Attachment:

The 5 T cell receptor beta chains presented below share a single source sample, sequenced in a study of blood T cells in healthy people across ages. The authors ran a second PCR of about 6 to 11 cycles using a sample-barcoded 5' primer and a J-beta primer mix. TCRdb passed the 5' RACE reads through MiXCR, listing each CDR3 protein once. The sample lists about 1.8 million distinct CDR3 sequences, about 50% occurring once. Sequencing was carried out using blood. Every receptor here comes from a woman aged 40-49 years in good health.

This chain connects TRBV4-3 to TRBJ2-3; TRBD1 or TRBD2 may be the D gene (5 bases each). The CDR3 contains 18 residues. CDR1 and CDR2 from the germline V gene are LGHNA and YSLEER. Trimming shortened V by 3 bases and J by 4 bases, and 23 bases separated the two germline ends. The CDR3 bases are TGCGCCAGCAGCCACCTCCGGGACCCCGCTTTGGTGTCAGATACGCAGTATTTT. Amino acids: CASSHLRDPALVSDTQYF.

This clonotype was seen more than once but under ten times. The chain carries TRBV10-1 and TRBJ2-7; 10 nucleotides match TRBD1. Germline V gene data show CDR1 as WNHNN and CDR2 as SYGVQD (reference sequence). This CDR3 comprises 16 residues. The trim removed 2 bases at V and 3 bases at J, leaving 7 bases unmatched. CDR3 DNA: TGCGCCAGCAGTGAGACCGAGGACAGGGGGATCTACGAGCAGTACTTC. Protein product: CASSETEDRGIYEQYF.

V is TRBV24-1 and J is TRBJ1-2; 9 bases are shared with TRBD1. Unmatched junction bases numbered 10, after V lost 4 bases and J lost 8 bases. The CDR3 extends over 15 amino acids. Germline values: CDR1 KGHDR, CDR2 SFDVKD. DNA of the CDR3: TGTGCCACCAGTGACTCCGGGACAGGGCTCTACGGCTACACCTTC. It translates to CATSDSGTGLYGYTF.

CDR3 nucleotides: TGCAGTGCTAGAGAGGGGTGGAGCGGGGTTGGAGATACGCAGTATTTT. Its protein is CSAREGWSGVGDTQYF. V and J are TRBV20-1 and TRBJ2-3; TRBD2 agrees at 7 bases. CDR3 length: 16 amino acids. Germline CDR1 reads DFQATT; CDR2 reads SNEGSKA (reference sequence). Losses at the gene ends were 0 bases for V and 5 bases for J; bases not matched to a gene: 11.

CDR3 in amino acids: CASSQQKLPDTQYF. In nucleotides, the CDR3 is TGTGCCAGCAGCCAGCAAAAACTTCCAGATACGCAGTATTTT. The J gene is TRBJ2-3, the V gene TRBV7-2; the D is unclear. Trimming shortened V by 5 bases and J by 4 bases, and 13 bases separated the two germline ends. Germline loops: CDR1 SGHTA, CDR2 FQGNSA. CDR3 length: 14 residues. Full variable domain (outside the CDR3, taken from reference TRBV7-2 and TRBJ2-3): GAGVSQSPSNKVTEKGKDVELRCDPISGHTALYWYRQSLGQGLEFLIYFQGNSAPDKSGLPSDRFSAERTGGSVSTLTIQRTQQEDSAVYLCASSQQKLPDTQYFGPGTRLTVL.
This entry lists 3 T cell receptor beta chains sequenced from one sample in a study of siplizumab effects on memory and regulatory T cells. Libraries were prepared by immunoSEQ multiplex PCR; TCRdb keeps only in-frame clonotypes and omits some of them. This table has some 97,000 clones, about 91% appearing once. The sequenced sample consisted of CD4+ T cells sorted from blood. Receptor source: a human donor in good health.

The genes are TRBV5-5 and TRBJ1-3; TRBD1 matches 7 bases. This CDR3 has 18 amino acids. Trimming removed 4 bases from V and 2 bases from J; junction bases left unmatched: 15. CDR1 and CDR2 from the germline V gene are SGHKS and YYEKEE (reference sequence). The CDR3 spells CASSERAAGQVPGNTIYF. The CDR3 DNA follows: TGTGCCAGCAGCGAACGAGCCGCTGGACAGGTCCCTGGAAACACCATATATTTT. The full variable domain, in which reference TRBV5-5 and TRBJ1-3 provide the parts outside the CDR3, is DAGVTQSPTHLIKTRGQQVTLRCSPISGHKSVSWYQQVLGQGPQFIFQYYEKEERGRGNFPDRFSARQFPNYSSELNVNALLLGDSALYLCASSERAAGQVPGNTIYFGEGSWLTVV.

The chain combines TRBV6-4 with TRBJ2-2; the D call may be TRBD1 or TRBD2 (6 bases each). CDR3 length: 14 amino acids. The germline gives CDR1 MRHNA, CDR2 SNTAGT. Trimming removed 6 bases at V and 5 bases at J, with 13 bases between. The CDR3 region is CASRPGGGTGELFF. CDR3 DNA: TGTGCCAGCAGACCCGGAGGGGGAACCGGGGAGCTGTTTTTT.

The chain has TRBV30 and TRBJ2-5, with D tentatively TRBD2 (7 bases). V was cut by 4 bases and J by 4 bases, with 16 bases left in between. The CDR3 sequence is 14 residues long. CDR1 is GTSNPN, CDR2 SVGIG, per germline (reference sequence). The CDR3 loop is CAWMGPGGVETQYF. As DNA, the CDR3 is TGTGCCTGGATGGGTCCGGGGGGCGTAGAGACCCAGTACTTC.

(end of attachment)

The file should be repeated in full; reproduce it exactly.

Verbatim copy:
The 5 T cell receptor beta chains presented below share a single source sample, sequenced in a study of blood T cells in healthy people across ages. The authors ran a second PCR of about 6 to 11 cycles using a sample-barcoded 5' primer and a J-beta primer mix. TCRdb passed the 5' RACE reads through MiXCR, listing each CDR3 protein once. The sample lists about 1.8 million distinct CDR3 sequences, about 50% occurring once. Sequencing was carried out using blood. Every receptor here comes from a woman aged 40-49 years in good health.

This chain connects TRBV4-3 to TRBJ2-3; TRBD1 or TRBD2 may be the D gene (5 bases each). The CDR3 contains 18 residues. CDR1 and CDR2 from the germline V gene are LGHNA and YSLEER. Trimming shortened V by 3 bases and J by 4 bases, and 23 bases separated the two germline ends. The CDR3 bases are TGCGCCAGCAGCCACCTCCGGGACCCCGCTTTGGTGTCAGATACGCAGTATTTT. Amino acids: CASSHLRDPALVSDTQYF.

This clonotype was seen more than once but under ten times. The chain carries TRBV10-1 and TRBJ2-7; 10 nucleotides match TRBD1. Germline V gene data show CDR1 as WNHNN and CDR2 as SYGVQD (reference sequence). This CDR3 comprises 16 residues. The trim removed 2 bases at V and 3 bases at J, leaving 7 bases unmatched. CDR3 DNA: TGCGCCAGCAGTGAGACCGAGGACAGGGGGATCTACGAGCAGTACTTC. Protein product: CASSETEDRGIYEQYF.

V is TRBV24-1 and J is TRBJ1-2; 9 bases are shared with TRBD1. Unmatched junction bases numbered 10, after V lost 4 bases and J lost 8 bases. The CDR3 extends over 15 amino acids. Germline values: CDR1 KGHDR, CDR2 SFDVKD. DNA of the CDR3: TGTGCCACCAGTGACTCCGGGACAGGGCTCTACGGCTACACCTTC. It translates to CATSDSGTGLYGYTF.

CDR3 nucleotides: TGCAGTGCTAGAGAGGGGTGGAGCGGGGTTGGAGATACGCAGTATTTT. Its protein is CSAREGWSGVGDTQYF. V and J are TRBV20-1 and TRBJ2-3; TRBD2 agrees at 7 bases. CDR3 length: 16 amino acids. Germline CDR1 reads DFQATT; CDR2 reads SNEGSKA (reference sequence). Losses at the gene ends were 0 bases for V and 5 bases for J; bases not matched to a gene: 11.

CDR3 in amino acids: CASSQQKLPDTQYF. In nucleotides, the CDR3 is TGTGCCAGCAGCCAGCAAAAACTTCCAGATACGCAGTATTTT. The J gene is TRBJ2-3, the V gene TRBV7-2; the D is unclear. Trimming shortened V by 5 bases and J by 4 bases, and 13 bases separated the two germline ends. Germline loops: CDR1 SGHTA, CDR2 FQGNSA. CDR3 length: 14 residues. Full variable domain (outside the CDR3, taken from reference TRBV7-2 and TRBJ2-3): GAGVSQSPSNKVTEKGKDVELRCDPISGHTALYWYRQSLGQGLEFLIYFQGNSAPDKSGLPSDRFSAERTGGSVSTLTIQRTQQEDSAVYLCASSQQKLPDTQYFGPGTRLTVL.
This entry lists 3 T cell receptor beta chains sequenced from one sample in a study of siplizumab effects on memory and regulatory T cells. Libraries were prepared by immunoSEQ multiplex PCR; TCRdb keeps only in-frame clonotypes and omits some of them. This table has some 97,000 clones, about 91% appearing once. The sequenced sample consisted of CD4+ T cells sorted from blood. Receptor source: a human donor in good health.

The genes are TRBV5-5 and TRBJ1-3; TRBD1 matches 7 bases. This CDR3 has 18 amino acids. Trimming removed 4 bases from V and 2 bases from J; junction bases left unmatched: 15. CDR1 and CDR2 from the germline V gene are SGHKS and YYEKEE (reference sequence). The CDR3 spells CASSERAAGQVPGNTIYF. The CDR3 DNA follows: TGTGCCAGCAGCGAACGAGCCGCTGGACAGGTCCCTGGAAACACCATATATTTT. The full variable domain, in which reference TRBV5-5 and TRBJ1-3 provide the parts outside the CDR3, is DAGVTQSPTHLIKTRGQQVTLRCSPISGHKSVSWYQQVLGQGPQFIFQYYEKEERGRGNFPDRFSARQFPNYSSELNVNALLLGDSALYLCASSERAAGQVPGNTIYFGEGSWLTVV.

The chain combines TRBV6-4 with TRBJ2-2; the D call may be TRBD1 or TRBD2 (6 bases each). CDR3 length: 14 amino acids. The germline gives CDR1 MRHNA, CDR2 SNTAGT. Trimming removed 6 bases at V and 5 bases at J, with 13 bases between. The CDR3 region is CASRPGGGTGELFF. CDR3 DNA: TGTGCCAGCAGACCCGGAGGGGGAACCGGGGAGCTGTTTTTT.

The chain has TRBV30 and TRBJ2-5, with D tentatively TRBD2 (7 bases). V was cut by 4 bases and J by 4 bases, with 16 bases left in between. The CDR3 sequence is 14 residues long. CDR1 is GTSNPN, CDR2 SVGIG, per germline (reference sequence). The CDR3 loop is CAWMGPGGVETQYF. As DNA, the CDR3 is TGTGCCTGGATGGGTCCGGGGGGCGTAGAGACCCAGTACTTC.